Microsoft is continuing its battle against US demands that it hand over e-mail data stored in Ireland, arguing in its appeal that the US government would resist any demand by a foreign government that it hand over data stored in America.
Detailed at Digital Constitution, the Microsoft brief filed on December 8 puts the straightforward case that the US would react with anger to an extra-territorial data request covering US citizens.
Microsoft's brief (PDF>) describes the US government's demand for a handover of the data held in Ireland as a seizure by a foreign government, with Redmond conscripted to act as the government's agent.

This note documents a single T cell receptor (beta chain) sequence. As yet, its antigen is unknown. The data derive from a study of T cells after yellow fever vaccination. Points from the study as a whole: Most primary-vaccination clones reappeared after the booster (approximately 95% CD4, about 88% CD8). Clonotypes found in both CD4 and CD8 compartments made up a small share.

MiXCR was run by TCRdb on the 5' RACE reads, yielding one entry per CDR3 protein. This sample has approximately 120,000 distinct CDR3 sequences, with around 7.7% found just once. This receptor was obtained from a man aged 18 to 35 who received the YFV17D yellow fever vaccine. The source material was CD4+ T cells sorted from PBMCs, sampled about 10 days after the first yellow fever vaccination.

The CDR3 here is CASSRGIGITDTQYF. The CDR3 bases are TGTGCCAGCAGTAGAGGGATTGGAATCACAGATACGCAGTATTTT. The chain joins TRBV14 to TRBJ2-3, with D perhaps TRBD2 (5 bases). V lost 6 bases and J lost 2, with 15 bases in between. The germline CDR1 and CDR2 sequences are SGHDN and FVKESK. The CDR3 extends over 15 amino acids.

The appeal, filed in the Court of Appeals in the Second Circuit in Manhattan, is the latest move in a battle Microsoft has been fighting since New York judge Loretta Preska controversially ruled that since the e-mails the US government wants to seize are “business records” rather than private communications, they're fair game for an American warrant even though the data is stored in Dublin.
Microsoft general council Brad Smith writes in this blog post that the Department of Justice's position “challenges people's ability around the world to rely on the privacy protections of their own governments and laws”.
Smith notes that the prior ruling has also been protested by the EU, whose Commissioner for Justice says “it bypasses existing formal procedures that are agreed between the EU and the US” and that it “may be in breach of international law”. ®